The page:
try
       {
           if (ModelState.IsValid)
           {
               var order = MapOrder(viewModel);
               _orderRepository.Add(order);
               _orderRepository.SaveChanges();
 
               _eventPublisher.Publish(new OrderSubmittedEvent{OrderId = order.Id});
             
               //Display success message
               //ViewInfo.AddSuccessMessage(Language.SubmitOrderSuccess);
           }
       }
       catch
       {
           ModelState.AddModelError("__Form", Language.SubmitOrderError);
       }
  
       return View(viewModel);
   }
 
   //other
}

 

Now, using this simple Consumer (Handler) interface:

public interface IConsumer<T>
{
    void Handle(T eventMessage);
}

 

I can independently implement each of the system requirements, as needed:

public class EmailOrderConfirmation : IConsumer<OrderSubmittedEvent>
{
   public void Handle(OrderSubmittedEvent eventMessage)
   {
      //send email
   }
}
 
public class NotifyWarehouse : IConsumer<OrderSubmittedEvent>
{
   public void Handle(OrderSubmittedEvent eventMessage)
   {
       //notify warehouse
   }
}
 
public class DeductOnHandInventory : IConsumer<OrderSubmittedEvent>
{
   public void Handle(OrderSubmittedEvent eventMessage)
   {
       //deduct inventory
   }
}

 

One of my favorite parts about this code: the container is building up all of these event consumers, which makes it is easy to satisfy all of the dependencies using constructor injection. This makes testing each of these handlers a breeze, and everything follows the same patterns and conventions keeping the code base understandable and clean. (Services, Controllers, Consumers all work the same)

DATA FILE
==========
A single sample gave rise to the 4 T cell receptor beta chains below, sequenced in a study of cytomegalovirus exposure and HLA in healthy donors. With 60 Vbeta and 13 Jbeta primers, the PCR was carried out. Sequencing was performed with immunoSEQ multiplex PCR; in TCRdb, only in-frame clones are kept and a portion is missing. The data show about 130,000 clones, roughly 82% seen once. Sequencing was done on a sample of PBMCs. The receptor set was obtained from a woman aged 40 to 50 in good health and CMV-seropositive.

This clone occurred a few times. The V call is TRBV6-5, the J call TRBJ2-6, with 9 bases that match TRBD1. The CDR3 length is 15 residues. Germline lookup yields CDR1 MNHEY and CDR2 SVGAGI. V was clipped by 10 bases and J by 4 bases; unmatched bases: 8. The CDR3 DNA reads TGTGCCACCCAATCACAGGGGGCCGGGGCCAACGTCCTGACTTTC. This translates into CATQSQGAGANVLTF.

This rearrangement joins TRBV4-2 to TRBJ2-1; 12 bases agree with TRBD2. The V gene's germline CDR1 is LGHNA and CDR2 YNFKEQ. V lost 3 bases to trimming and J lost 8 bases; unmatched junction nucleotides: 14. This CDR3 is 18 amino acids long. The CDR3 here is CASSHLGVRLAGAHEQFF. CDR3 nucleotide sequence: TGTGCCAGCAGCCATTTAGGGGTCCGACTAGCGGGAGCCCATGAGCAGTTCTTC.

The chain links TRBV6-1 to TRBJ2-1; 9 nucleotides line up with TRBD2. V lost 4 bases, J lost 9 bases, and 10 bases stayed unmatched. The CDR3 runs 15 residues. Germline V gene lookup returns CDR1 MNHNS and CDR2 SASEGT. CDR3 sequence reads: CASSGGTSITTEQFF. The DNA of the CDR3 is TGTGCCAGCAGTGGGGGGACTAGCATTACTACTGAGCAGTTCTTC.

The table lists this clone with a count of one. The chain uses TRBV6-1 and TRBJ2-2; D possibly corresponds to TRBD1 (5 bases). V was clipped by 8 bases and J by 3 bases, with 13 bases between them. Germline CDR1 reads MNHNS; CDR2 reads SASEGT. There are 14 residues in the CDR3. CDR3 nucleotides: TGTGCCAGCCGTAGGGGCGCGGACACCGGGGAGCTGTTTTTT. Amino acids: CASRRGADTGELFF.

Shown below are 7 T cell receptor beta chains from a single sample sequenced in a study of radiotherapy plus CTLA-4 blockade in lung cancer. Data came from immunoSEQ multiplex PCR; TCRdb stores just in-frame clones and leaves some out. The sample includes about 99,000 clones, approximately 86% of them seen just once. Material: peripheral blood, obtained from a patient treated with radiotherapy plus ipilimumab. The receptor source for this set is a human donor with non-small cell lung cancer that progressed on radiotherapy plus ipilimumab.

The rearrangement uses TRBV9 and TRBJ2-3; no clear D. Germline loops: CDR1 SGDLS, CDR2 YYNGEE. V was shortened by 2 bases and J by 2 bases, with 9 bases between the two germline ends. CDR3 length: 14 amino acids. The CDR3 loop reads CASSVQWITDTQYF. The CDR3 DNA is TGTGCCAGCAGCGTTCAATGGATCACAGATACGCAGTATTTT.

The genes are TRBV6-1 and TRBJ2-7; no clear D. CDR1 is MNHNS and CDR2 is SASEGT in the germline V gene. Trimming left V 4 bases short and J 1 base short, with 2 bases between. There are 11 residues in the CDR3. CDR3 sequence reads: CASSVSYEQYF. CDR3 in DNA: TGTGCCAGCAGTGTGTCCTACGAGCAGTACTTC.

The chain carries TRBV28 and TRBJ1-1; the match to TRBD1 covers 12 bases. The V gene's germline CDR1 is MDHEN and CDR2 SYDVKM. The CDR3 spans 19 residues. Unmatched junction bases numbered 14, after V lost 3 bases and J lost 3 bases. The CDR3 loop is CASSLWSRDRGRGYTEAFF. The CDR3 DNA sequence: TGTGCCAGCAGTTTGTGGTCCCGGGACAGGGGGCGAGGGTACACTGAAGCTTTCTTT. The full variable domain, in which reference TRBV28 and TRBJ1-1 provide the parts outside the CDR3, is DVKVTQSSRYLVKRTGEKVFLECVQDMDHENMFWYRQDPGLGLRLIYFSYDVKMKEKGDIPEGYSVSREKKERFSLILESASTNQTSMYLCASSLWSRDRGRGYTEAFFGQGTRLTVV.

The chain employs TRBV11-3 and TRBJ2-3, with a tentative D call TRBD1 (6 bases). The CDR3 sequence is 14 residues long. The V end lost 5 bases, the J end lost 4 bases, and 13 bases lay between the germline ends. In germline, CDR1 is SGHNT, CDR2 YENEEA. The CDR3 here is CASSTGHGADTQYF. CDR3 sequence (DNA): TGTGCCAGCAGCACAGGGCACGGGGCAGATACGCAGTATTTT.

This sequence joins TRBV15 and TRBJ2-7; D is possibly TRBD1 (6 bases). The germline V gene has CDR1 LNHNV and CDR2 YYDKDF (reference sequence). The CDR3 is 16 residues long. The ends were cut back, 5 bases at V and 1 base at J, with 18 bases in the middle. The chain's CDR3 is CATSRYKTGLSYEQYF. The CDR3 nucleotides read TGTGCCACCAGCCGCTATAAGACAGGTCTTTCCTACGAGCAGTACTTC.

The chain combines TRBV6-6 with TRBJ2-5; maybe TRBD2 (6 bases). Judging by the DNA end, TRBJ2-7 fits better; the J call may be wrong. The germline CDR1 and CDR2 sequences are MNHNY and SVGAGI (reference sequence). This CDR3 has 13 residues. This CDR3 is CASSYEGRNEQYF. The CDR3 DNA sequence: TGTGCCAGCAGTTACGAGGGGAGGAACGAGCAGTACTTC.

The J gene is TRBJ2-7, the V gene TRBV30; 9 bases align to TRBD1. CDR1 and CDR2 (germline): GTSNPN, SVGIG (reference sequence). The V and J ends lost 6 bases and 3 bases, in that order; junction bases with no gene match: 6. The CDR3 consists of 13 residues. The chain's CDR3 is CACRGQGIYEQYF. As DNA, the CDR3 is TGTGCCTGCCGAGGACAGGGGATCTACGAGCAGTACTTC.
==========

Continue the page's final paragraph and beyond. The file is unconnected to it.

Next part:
Just plug in the dependencies in the EmailOrderConfirmation consumer ctor* like so:

public class EmailOrderConfirmation : IConsumer<OrderSubmittedEvent>
{
   private readonly IRepository<Order> _orderRepository;
   private readonly ISmtpService _smtpService;
   private readonly ILogger _logger;
 
   public EmailOrderConfirmation(IRepository<Order> orderRepository, 
                                 ISmtpService smtpService,
                                 ILogger logger)
   {
       _orderRepository = orderRepository;
       _smtpService = smtpService;
       _logger = logger;
   }
 
   public void Handle(OrderSubmittedEvent eventMessage)
   {
       var order = _orderRepository.Single(x => x.Id == eventMessage.OrderId);
       var message = new SmtpMessage();
       //get customer info from order  & populate message
       _smtpService.SendMessage(message);
   }
}

* Note that you could also inject the IEventPublisher into a Consumer and publish more events.

 

How Does it Work?

Under the hood the IoC container is doing most of the work. It keeps track of the event subscriptions and also provides the consumer instantiation.